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Exploring the diversity of methane-oxidizing bacteria in marine environments for industrial biotechnologie

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Institutes (2)  Top 
  • Vlaamse overheid; Beleidsdomein Economie, Wetenschap en Innovatie; Agentschap voor Innovatie door Wetenschap en Technologie (IWT), more
  • Universiteit Gent; Faculteit Wetenschappen; Vakgroep Biochemie en Microbiologie, more

Abstract:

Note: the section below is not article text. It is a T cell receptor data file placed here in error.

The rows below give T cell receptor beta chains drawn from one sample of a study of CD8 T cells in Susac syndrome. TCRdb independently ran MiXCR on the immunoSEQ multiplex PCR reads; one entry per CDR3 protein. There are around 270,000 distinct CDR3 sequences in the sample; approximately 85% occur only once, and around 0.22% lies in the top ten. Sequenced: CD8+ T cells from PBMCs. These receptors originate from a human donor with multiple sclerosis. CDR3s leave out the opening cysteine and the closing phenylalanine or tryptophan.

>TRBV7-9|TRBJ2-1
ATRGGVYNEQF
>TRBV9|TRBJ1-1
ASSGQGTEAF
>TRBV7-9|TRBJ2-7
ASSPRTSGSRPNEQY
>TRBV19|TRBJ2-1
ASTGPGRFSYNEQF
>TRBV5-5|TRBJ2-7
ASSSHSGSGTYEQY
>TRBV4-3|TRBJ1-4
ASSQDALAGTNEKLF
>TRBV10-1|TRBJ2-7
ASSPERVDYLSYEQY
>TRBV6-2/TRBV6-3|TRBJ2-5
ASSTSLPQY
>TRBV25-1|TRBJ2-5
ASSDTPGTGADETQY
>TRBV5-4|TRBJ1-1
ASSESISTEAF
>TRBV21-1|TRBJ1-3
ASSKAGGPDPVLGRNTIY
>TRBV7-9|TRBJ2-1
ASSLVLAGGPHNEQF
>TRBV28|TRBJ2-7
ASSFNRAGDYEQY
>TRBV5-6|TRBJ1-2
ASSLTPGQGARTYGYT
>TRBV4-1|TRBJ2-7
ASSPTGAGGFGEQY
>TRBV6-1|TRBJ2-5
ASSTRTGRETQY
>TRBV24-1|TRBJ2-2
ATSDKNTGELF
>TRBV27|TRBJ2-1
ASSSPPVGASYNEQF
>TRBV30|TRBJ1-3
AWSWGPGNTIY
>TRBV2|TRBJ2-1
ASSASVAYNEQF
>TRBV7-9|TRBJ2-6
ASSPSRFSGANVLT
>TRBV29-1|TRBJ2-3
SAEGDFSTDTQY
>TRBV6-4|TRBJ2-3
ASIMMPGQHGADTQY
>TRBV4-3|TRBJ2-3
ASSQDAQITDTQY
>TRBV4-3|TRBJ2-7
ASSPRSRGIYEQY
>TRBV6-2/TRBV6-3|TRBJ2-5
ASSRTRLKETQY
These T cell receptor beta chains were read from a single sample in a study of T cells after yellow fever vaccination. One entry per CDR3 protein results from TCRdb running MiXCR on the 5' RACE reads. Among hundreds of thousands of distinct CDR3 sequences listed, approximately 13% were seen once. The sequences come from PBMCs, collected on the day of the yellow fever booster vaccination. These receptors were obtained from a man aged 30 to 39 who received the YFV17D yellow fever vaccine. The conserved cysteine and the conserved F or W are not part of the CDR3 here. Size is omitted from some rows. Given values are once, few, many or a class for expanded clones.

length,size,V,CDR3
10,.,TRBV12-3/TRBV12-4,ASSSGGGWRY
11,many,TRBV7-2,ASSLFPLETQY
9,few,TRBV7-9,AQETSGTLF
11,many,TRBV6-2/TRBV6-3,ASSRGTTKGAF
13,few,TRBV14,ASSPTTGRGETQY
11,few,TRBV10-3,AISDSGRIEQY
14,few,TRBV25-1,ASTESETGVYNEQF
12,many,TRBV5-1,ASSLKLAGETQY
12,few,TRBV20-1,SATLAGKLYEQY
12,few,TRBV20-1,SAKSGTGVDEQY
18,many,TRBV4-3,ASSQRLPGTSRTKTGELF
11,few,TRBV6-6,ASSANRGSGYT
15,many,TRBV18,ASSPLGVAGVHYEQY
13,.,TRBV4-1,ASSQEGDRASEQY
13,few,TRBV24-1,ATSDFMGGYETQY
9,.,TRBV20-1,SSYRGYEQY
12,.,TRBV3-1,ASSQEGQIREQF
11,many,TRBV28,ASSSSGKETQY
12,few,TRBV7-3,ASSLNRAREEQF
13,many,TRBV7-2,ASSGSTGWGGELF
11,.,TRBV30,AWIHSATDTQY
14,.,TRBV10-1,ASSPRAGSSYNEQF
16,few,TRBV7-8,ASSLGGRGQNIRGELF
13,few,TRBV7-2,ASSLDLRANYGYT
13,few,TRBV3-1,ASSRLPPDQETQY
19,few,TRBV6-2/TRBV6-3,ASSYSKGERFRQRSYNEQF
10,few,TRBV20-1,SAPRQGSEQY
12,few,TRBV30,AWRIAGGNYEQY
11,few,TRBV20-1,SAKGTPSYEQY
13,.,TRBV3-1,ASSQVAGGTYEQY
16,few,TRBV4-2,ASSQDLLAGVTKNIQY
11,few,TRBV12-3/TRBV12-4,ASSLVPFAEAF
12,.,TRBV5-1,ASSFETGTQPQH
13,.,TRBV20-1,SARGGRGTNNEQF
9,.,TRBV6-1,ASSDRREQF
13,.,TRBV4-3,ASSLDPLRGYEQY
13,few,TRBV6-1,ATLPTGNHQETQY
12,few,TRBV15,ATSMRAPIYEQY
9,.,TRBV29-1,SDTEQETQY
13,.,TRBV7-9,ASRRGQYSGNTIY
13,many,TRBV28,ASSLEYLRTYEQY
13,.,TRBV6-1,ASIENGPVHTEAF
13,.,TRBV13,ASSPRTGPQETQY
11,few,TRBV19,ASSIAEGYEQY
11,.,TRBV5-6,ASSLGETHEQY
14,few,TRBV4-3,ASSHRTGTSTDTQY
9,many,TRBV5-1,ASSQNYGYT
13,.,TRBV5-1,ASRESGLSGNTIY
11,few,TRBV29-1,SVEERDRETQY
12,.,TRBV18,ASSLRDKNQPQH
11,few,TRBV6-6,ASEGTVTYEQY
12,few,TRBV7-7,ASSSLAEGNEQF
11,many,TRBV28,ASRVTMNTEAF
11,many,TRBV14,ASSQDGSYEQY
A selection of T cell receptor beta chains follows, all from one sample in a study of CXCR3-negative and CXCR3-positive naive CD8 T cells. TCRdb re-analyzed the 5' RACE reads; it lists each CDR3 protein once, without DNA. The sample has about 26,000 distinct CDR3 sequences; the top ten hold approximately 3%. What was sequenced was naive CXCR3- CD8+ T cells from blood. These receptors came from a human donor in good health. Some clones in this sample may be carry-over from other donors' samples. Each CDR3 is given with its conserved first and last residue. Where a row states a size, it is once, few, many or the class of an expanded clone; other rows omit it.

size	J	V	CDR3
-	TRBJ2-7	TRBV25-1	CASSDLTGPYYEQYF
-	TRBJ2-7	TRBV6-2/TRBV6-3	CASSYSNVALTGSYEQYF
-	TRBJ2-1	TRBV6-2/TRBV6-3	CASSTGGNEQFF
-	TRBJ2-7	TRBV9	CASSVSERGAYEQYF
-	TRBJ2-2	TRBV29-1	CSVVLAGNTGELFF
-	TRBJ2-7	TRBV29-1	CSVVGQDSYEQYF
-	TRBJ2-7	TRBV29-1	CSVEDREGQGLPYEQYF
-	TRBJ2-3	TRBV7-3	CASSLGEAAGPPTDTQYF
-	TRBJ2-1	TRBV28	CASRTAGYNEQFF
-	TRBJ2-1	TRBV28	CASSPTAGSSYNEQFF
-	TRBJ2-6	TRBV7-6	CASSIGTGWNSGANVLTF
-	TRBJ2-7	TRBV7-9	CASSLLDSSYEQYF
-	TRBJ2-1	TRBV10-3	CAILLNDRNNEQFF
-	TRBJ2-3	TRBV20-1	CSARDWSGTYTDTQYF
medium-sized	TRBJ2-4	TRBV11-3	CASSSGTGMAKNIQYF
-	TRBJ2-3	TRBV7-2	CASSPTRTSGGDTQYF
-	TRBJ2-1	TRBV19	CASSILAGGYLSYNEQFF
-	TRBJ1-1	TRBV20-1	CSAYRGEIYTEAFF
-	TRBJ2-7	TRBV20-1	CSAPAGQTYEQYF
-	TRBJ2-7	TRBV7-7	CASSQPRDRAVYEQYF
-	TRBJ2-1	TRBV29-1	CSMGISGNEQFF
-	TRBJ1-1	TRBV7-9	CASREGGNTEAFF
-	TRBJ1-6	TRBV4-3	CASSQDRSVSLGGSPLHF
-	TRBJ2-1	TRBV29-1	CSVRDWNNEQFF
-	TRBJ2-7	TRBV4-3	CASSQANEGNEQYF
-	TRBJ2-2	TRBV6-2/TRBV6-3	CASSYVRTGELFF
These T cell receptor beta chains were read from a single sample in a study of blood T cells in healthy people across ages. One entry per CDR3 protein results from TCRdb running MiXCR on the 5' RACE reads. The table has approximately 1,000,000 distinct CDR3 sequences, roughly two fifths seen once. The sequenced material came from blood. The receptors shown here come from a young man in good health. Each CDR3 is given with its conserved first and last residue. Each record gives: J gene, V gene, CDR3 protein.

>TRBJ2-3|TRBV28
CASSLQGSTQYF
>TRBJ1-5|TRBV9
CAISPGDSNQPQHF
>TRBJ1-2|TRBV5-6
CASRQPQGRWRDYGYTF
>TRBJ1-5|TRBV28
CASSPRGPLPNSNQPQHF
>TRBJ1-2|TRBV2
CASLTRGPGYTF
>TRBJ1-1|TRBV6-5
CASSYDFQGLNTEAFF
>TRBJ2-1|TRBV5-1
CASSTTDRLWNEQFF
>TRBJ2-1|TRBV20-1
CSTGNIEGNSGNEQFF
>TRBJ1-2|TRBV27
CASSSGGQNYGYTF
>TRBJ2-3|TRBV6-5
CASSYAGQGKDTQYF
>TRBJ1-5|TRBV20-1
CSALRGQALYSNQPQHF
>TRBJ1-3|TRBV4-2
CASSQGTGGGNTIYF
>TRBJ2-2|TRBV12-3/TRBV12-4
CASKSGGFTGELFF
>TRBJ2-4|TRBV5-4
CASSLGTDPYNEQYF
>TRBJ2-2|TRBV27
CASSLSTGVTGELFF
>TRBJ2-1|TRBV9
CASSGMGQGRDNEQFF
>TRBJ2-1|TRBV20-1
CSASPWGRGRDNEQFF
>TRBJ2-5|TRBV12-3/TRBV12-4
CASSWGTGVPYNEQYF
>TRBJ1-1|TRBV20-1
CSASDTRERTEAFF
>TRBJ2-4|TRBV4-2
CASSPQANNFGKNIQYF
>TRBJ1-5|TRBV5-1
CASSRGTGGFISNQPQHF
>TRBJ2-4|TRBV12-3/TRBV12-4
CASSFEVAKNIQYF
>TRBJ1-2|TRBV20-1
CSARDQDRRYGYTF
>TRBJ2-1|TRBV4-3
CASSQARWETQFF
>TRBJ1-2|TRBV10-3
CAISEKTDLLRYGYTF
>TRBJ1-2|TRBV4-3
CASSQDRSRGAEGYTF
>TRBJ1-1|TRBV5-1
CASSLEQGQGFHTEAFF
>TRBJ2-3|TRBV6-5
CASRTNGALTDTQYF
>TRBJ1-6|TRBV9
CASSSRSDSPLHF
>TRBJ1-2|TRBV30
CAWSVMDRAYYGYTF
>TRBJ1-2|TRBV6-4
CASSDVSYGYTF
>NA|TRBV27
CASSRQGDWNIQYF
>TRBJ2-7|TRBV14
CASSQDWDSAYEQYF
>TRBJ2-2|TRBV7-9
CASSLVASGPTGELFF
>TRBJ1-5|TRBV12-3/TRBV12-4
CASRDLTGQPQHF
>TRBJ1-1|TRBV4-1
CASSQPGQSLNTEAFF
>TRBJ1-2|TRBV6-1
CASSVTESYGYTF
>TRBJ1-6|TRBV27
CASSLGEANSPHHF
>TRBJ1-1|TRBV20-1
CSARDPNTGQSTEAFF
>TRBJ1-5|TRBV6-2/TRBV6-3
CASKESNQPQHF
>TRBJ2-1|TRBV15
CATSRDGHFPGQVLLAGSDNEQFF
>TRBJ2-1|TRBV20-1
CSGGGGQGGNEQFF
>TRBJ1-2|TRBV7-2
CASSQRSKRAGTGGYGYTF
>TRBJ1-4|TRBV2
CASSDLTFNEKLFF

Methane oxidizing bacteria (MOB), or methanotrophs remove 30Tg of methane annually (range 15-45Tg Y-1; ± 6% of global emissions). In addition, these bacteria exhibit a wide range of growing conditions and contain key enzymes with a remarkably broad substrate specificity. Thanks to this versatile character they have a high potential for application in industrial biotechnology, including (i) geoengineering the climate by the fixation of methane from anthropogenic and natural gas to biomass and CO2, (ii) bioremediation of pollutants (eg chlorinated hydrocarbons , aromatic compounds, ... and production of economically relevant metabolites (eg single-cell proteins, ectoine, polyhydroxyalkanoates, .... Nevertheless, there are as yet no applications of MOB widely commercialized, mainly due to the lack of strains with the right properties such as high growth rate and high cell density. Isolation of new strains in this respect is required to expand our knowledge about methanotrophs. So far, most studies focused on terrestrial ecosystems, given the large annual methane emissions, however, marine ecosystems, which annually contribute for 1-20% of the total methane emission were always ignored. As a result little is known about the MOB diversity in these ecosystems. Yet marine systems offer several advantages with regard to biotechnology. Furthermore, knowledge about methanotrophs and their activities is important to understand the microbial mediation of the greenhouse gas methane under climate change and human activities in marine ecosystems.

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